As he began:
It is highly fitting that there should be an American celebration of this French national holiday.  There is no other place, moreover, in the whole land so altogether appropriate for such celebration as the one where we are now met. Commemoration of the event symbolizing the birth of the National Liberties of France, gains an added impressiveness here within the shadow of yonder hallowed structure within whose venerable walls was proclaimed the political Independence of America for whose establishment France contributed so much . . . .
To return to today: McCullough concludes,
Though I love France and greatly value the friends I have made there, I am not an overboard Francophile. But as an American I think it is well past time to get back to respect and affection between our countries, on all fronts and with all possible good will.

For my part this Bastille Day, I intend to raise a glass or two of Veuve Clicquot in a heartfelt toast: “Vive la France!”
I'm probably a bit more of a Francophile than he is, and today, I happen to be in Washington, another city associated with our shared history of what R. R. Palmer called the Atlantic Revolution. I'm here for the annual conference of the Society for the History of Authorship, Reading, and Publishing (SHARP), the leading international organization dedicated to the study of all aspects of the culture of the book. I doubt I'll be drinking fine French champagne (though I don't know precisely what will be served at the opening reception tonight). I may just have a customary Samuel Adams, which celebrates another revolutionary. As Pauline Maier reminds us: in France, it was he, rather than John—sent to Paris to seek French aid for the rebellious colonists—who was known as "the famous Adams."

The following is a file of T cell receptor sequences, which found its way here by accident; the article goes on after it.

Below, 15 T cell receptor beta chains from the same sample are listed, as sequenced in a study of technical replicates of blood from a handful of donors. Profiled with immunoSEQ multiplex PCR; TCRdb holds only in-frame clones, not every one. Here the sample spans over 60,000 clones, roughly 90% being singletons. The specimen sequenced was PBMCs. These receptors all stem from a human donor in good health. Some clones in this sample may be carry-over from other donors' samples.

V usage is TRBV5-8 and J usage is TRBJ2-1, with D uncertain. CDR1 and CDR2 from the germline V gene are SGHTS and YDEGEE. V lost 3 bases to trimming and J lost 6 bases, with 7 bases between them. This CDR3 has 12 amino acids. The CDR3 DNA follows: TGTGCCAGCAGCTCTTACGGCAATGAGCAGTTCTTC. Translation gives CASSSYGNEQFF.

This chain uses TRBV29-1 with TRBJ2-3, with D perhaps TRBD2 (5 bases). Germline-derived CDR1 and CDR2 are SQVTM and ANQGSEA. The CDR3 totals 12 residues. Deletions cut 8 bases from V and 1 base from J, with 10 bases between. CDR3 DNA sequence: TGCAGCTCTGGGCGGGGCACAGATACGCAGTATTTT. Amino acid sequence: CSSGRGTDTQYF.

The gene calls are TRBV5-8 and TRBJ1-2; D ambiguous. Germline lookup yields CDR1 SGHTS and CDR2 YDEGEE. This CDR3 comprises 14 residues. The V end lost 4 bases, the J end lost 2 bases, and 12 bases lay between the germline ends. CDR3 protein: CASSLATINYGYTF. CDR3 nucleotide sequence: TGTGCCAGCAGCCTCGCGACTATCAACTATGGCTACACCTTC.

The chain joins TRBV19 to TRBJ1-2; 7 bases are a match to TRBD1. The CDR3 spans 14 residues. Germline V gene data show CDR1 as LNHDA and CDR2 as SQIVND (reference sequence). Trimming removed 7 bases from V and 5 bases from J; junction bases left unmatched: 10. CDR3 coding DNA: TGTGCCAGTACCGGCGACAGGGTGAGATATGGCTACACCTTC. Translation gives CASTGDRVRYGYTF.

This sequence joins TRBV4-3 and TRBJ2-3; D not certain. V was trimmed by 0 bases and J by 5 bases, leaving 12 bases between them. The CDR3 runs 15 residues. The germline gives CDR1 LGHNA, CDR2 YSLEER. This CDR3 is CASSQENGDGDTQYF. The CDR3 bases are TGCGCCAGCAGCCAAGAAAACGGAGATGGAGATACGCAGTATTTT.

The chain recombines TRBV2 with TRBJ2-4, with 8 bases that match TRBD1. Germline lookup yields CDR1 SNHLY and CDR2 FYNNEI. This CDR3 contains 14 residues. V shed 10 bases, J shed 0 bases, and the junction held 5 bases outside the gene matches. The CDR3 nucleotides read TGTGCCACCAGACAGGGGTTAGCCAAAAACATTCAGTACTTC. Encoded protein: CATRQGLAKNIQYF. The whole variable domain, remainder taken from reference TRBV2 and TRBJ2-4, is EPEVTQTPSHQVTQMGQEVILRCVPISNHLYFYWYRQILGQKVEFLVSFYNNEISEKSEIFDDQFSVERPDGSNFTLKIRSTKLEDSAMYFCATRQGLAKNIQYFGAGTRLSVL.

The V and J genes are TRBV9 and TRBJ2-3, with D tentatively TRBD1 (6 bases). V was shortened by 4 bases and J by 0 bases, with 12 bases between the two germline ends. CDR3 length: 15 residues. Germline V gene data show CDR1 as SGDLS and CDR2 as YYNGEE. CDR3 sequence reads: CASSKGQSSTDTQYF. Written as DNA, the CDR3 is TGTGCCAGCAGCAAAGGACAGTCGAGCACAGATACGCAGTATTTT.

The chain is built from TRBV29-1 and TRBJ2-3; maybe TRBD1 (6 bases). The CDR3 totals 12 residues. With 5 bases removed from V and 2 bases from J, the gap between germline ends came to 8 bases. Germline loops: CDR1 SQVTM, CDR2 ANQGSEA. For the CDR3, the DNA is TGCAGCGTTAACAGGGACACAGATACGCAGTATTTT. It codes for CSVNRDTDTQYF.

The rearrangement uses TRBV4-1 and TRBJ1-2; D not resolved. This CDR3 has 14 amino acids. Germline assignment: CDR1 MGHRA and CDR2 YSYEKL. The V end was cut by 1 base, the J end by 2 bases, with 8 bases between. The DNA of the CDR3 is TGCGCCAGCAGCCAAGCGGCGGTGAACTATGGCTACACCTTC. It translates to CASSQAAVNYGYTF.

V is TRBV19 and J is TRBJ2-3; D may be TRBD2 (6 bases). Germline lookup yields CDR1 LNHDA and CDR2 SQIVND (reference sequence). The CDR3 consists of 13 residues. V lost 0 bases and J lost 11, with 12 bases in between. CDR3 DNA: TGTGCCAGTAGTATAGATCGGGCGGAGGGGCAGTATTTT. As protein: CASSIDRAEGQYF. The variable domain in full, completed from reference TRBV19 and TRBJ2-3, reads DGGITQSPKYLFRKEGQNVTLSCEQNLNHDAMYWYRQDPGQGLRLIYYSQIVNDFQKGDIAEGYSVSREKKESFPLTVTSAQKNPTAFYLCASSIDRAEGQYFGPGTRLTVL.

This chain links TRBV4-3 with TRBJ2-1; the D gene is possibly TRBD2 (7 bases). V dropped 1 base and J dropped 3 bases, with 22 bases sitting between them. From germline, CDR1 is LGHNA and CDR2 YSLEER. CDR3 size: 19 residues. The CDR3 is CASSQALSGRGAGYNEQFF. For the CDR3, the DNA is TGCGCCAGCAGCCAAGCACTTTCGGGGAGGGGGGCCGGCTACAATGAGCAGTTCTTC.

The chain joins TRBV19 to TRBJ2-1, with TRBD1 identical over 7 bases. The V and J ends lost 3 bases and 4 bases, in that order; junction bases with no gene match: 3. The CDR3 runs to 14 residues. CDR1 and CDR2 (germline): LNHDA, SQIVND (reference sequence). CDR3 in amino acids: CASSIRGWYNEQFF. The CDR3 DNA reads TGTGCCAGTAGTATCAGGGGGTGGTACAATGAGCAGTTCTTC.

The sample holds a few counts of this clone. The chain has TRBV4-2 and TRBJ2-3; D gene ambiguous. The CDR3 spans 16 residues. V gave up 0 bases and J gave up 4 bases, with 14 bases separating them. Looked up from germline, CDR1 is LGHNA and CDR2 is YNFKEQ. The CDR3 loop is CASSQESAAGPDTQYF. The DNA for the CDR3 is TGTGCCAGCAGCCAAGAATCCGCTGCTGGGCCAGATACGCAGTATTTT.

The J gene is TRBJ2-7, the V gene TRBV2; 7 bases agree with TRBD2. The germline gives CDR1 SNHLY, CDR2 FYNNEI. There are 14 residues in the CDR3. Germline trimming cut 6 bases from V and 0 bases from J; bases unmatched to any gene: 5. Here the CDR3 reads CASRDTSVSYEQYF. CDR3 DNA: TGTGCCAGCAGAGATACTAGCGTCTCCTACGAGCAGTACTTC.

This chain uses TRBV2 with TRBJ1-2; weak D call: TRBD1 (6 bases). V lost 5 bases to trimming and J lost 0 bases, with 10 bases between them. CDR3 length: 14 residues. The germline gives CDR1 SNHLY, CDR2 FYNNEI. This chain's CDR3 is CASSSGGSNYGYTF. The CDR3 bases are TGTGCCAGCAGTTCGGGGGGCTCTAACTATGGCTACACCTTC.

Oh: McCullough mentioned the Marseillaise, and if you'd like to see a joint Franco-American celebration of freedom involving that song, well, then, it's hard to do better than this.

Previous Bastille Day posts:



"Bastille Day marked with pageantry and pomp": Washington Post coverage of today's festivities in Paris

The Library of Congress (where SHARP will be meeting tomorrow) does a characteristically thorough job of digging up unusual resources for the day from its extensive holdings:

• Pat Padua, "Opera Goes to the Bastille" on "Mlle de Launay à la Bastille (1813)" a one-act opera by Sophie Gail (1771-1819).

"a hand-colored etching "Vue brillante de l'aniversaire du 14 juillet 1801, which shows a crowd viewing fireworks at a Bastille Day celebration in Paris. Notice also that a balloon appears in the upper right corner. This print is but one of approximately 975 items comprising the Tissandier Collection which documents the early history of aeronautics with an emphasis on balloon flight in France and other European countries. Vive la France!"

pageantry and pomp? not so much in DC (though there were plenty of events, as a quick web search will show):
"Bastille Day: In Washington, it's not wasted on the French" TBD, 18 July